I recently enjoyed a performance of Thorton Wilder’s Our Town at Kenyon College. I’d read the play a number of times, but I don’t think I’d ever seen it performed in a theatre, and was fascinated with the way it lends itself to both speeding time up and slowing time down. It is divided into three acts between which a number of years are implied and summarized, or “timelined” if you will, by the stage manager. But in this particular adaptation of the play, time is occasionally slowed down within an act. The actors pause, and a chorus of voices planted in the audience sing a singular and sustained dissonant chord. This happens during Act 2 when the characters Emily and George, as their teenage selves, recognize their mutual love for one another. She has just reprimanded him for becoming “conceited and stuck up.” She expresses her hurt in having to tell him, but also her responsibility to do so, and George, surprised, receives it with gratitude, “I…I’m glad you said it Emily. I never thought that such a thing was happening to me.” They then have a nervous back and forth, and she drops a school book. He kneels down to pick it up, and then the pause begins. The wonderfully dissonant chord comes from all around us, and time slows down. We watch them lock eyes as he hands her the same book over and over and over again in slow motion. A few seconds are expanded, offered as a gift to show the beautiful weight of what is happening within them.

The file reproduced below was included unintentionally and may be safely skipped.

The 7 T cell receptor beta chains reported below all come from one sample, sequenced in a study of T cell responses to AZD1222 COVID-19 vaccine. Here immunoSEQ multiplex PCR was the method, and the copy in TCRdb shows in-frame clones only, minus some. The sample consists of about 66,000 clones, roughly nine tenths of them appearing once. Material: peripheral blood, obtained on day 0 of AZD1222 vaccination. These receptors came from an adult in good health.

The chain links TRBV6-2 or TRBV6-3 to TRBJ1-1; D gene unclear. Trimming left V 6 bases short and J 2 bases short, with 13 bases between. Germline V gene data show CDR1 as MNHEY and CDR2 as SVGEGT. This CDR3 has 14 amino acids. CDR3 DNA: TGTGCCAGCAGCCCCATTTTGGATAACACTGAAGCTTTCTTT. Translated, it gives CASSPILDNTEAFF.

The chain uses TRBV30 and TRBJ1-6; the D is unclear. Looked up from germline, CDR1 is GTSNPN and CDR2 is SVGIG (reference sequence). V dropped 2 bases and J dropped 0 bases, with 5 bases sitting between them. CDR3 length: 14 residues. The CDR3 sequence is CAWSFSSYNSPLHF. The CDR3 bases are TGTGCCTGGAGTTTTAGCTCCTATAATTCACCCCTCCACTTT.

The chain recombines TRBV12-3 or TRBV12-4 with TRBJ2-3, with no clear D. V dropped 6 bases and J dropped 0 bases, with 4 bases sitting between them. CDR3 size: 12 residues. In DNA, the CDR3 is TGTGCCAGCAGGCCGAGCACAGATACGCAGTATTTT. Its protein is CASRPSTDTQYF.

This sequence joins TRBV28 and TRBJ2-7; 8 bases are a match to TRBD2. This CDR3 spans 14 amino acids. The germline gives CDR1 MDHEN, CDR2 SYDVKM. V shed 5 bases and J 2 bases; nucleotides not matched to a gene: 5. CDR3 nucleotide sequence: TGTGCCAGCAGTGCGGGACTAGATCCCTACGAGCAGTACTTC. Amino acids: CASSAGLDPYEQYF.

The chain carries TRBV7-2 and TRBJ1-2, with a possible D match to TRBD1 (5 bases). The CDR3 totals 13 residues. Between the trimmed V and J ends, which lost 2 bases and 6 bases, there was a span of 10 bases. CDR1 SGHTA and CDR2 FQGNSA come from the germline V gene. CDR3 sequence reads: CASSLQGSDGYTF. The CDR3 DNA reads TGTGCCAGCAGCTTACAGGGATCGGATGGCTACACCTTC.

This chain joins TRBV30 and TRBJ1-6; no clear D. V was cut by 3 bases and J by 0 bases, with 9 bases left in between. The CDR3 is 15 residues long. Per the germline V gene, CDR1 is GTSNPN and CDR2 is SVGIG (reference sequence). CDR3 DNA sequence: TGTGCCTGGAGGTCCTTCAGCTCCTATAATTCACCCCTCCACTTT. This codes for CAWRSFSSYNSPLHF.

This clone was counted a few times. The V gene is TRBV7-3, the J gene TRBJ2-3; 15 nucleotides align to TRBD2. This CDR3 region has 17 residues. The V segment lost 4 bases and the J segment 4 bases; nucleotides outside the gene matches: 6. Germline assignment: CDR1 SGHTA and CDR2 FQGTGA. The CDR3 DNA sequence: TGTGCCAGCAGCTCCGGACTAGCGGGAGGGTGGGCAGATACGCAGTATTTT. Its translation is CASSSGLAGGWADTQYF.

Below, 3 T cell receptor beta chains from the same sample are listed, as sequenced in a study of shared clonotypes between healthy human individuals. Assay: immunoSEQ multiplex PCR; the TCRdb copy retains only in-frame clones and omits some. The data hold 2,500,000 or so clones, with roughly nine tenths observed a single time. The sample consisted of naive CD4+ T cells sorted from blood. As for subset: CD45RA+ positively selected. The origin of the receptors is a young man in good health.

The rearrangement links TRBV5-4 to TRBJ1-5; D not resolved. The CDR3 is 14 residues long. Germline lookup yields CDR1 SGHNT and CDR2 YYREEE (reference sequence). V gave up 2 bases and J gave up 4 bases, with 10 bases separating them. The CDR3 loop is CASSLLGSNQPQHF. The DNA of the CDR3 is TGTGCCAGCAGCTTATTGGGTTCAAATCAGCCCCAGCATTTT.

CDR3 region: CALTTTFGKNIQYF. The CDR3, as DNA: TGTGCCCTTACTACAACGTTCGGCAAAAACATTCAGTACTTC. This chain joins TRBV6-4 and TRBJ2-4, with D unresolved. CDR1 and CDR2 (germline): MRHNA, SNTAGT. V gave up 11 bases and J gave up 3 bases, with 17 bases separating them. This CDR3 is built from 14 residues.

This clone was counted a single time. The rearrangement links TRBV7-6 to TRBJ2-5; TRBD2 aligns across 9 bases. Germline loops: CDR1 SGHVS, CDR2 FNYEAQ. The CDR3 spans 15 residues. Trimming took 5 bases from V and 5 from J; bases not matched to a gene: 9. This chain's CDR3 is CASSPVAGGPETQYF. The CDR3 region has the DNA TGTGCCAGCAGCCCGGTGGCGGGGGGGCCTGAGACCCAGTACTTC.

“Oh earth, you’re too wonderful for anybody to realize you,” Emily cries toward the end of the play. She then pleads with the stage manager, “Do any human beings ever realize life while they live it?—every, every minute?”
“No,” the stage manager replies, “The saints and poets, maybe—they do some.”
That line there is a beautiful one, but I have to take issue with it. I don’t think “realizing life” is limited to saints and the poets unless the realization includes the fact that the saint and poet dwell in each of us. I believe the tension we feel against our perceived constraints of time is a common one. I am just using my birthday to highlight a shared longing. I believe we all recognize our life-long responsibility and desire to expand and carefully witness our moments here. Whether they be experiences of joy or sorrow, we know it is important to be attentive within our days and remember them well. Our star, the sun, is not the only thing “straining away all the time.” The task is brilliant and overwhelming, but in many ways, it is the only task we have.
Today is not a day “added” onto every fourth calendar year. It is always there. We just have trouble figuring out how to make room for it. But if we could squeeze ourselves into it and press out some space, I believe we would find it, as well as every day that comes before and after it, infinite in size and much, much bigger on the inside.